After paying fines for violations in Hungary and South Africa, Microsoft agreed to stop the practice—but I have evidence that I believe shows they continue to violate the Foreign Corrupt Practices Act elsewhere.
I was recruited by Microsoft in 1998, and I helped bring the company’s products throughout the Middle East and Africa for the next 20 years. I was successful and received many promotions. But eventually, I noticed something strange: many employees younger than me, in lower positions, were driving luxury cars and purchasing homes sometimes worth millions of dollars. For my part, I could not afford to buy a home, let alone anything else luxurious, despite my career success. I wondered, naively, whether these colleagues had families with money—but if so, why would they be working on a Microsoft sales team?
I put the thought out of mind as Microsoft’s business in the Middle East and Africa boomed. I established contracts in the public sector in Ghana, Nigeria, Zimbabwe, Qatar, Egypt, Ethiopia, Kenya, and many other countries. I sold licensing and solutions to Saudi Arabia’s Ministry of Health, Ministry of the Interior, and National Guard. The Sub-Saharan Africa team I built generated $1 million in 2002; a year later, our revenue was over $15 million. This is, of course, a tiny amount compared to the $4 billion Microsoft now banks in the region, with its near monopoly.
To accomplish this kind of growth in such a short time, Microsoft has long utilized a network of partners known as Licensing Solution Partners, who are authorized to engage with large public customers because they possess certain technical and business competencies. Together with these partners, Microsoft brings e-health solutions to hospitals and GPS and digitized services (such as online tax payments) to government agencies. The partner then takes a share of Microsoft’s licensing sales revenue, usually 10–15 percent.
One way Microsoft closes deals using these partners is to create a business investment fund to pay for training or pilot projects that could cement longer-term deals. As the director of public sector and emerging markets for the Middle East and Africa, I had oversight of the requests for these funds.
In 2016, a request came through in the amount of $40,000 to accelerate closing a deal in one African country. When I looked through the submission, I immediately knew something was wrong. The customer did not appear in Microsoft’s internal database of potential clients. On top of that, the partner in the deal was underqualified for the project’s outlined scope, and he wasn’t even supposed to be doing business with Microsoft: he had been terminated four months earlier for poor performance on the sales team, and corporate policy prohibits former employees from working as partners for six months from their departure without special approval.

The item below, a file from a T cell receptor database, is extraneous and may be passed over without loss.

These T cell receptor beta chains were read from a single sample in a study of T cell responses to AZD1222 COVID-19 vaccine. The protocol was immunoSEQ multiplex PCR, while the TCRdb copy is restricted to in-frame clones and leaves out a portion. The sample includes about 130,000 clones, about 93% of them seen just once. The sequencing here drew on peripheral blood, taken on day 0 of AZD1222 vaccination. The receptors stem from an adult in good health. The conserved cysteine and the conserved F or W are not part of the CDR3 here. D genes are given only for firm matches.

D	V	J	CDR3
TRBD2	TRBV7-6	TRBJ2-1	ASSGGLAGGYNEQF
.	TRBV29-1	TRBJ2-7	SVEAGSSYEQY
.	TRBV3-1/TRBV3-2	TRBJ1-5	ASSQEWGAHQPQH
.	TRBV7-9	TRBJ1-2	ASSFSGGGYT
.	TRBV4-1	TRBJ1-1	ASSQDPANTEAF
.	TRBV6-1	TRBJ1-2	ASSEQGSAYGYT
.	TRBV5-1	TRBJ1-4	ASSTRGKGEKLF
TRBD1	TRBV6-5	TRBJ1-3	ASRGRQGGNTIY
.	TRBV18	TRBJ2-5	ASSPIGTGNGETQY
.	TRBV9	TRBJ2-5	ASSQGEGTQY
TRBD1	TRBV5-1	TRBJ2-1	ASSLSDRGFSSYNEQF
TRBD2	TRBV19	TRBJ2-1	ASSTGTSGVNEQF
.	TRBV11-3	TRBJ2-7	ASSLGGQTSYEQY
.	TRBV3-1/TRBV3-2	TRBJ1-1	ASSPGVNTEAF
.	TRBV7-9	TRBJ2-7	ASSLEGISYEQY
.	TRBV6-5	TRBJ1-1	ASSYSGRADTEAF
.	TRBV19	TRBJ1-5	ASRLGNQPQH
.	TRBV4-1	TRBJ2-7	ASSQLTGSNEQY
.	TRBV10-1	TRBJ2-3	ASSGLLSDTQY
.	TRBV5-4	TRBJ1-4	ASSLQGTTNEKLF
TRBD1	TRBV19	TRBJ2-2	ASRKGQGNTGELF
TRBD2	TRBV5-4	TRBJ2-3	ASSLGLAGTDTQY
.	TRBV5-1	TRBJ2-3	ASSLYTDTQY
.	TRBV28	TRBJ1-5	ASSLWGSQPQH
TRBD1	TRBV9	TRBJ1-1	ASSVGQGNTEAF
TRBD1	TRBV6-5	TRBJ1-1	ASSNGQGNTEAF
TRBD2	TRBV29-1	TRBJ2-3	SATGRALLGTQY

I brought these issues up with the Microsoft services architect who wrote the request, asking why she didn’t take the work in this case to our very capable in-house team, Microsoft Services. She said our in-house daily rate is very expensive, and she needed a less expensive team to handle the pilot.
Still suspicious, I escalated the issue to my manager, and then to the human resources and legal departments. I took the business investment fund very seriously, and wondered why we would be giving money to a partner who could not achieve the desired results. The legal and HR teams put a stop to the $40,000 spend, but to my surprise, did not look deeper into the Microsoft employees who were orchestrating the fake deal.
Meanwhile, the woman’s manager sought me out, angry that I had bypassed him; I told him I was only following company policy. Soon after, he was promoted and became my manager. He immediately scheduled a one-on-one meeting, in which he told me our job is to bring as much revenue as we can to Microsoft. He added, “I don’t want you to be a blocker. If any of the subsidiaries in the Middle East or Africa are doing something, you have to turn your head and leave it as is. If anything happens, they will pay the price, not you.” When I said I would not block anything unless it violated company policy, his tone took a sharp turn. He shouted that I was not capable of doing this business and couldn’t close deals. But my 18-year track record spoke for me.
I requested a meeting with his boss, a vice president. When I told her what had happened, she asked whether I had any personal issues with him, and suggested the three of us meet, but the meeting was never scheduled. So, I emailed Microsoft CEO Satya Nadella and an HR executive to explain that I felt mistreated by this manager. The aforementioned vice president immediately got back in touch with me, to say that by escalating the matter to Nadella, I had just “booked a one-way ticket out of Microsoft.”